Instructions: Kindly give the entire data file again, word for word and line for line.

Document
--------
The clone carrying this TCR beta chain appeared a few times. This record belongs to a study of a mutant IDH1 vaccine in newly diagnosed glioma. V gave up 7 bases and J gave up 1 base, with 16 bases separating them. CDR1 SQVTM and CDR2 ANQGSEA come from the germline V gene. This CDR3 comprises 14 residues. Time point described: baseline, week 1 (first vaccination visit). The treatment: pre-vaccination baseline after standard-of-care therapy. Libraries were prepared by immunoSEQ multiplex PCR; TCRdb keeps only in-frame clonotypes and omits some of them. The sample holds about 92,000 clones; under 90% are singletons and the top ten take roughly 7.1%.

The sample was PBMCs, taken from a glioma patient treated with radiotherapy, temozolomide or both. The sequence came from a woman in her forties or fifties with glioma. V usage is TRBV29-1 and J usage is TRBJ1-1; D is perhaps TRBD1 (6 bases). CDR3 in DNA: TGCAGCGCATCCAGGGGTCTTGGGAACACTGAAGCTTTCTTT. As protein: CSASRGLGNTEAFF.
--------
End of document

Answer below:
The clone carrying this TCR beta chain appeared a few times. This record belongs to a study of a mutant IDH1 vaccine in newly diagnosed glioma. V gave up 7 bases and J gave up 1 base, with 16 bases separating them. CDR1 SQVTM and CDR2 ANQGSEA come from the germline V gene. This CDR3 comprises 14 residues. Time point described: baseline, week 1 (first vaccination visit). The treatment: pre-vaccination baseline after standard-of-care therapy. Libraries were prepared by immunoSEQ multiplex PCR; TCRdb keeps only in-frame clonotypes and omits some of them. The sample holds about 92,000 clones; under 90% are singletons and the top ten take roughly 7.1%.

The sample was PBMCs, taken from a glioma patient treated with radiotherapy, temozolomide or both. The sequence came from a woman in her forties or fifties with glioma. V usage is TRBV29-1 and J usage is TRBJ1-1; D is perhaps TRBD1 (6 bases). CDR3 in DNA: TGCAGCGCATCCAGGGGTCTTGGGAACACTGAAGCTTTCTTT. As protein: CSASRGLGNTEAFF.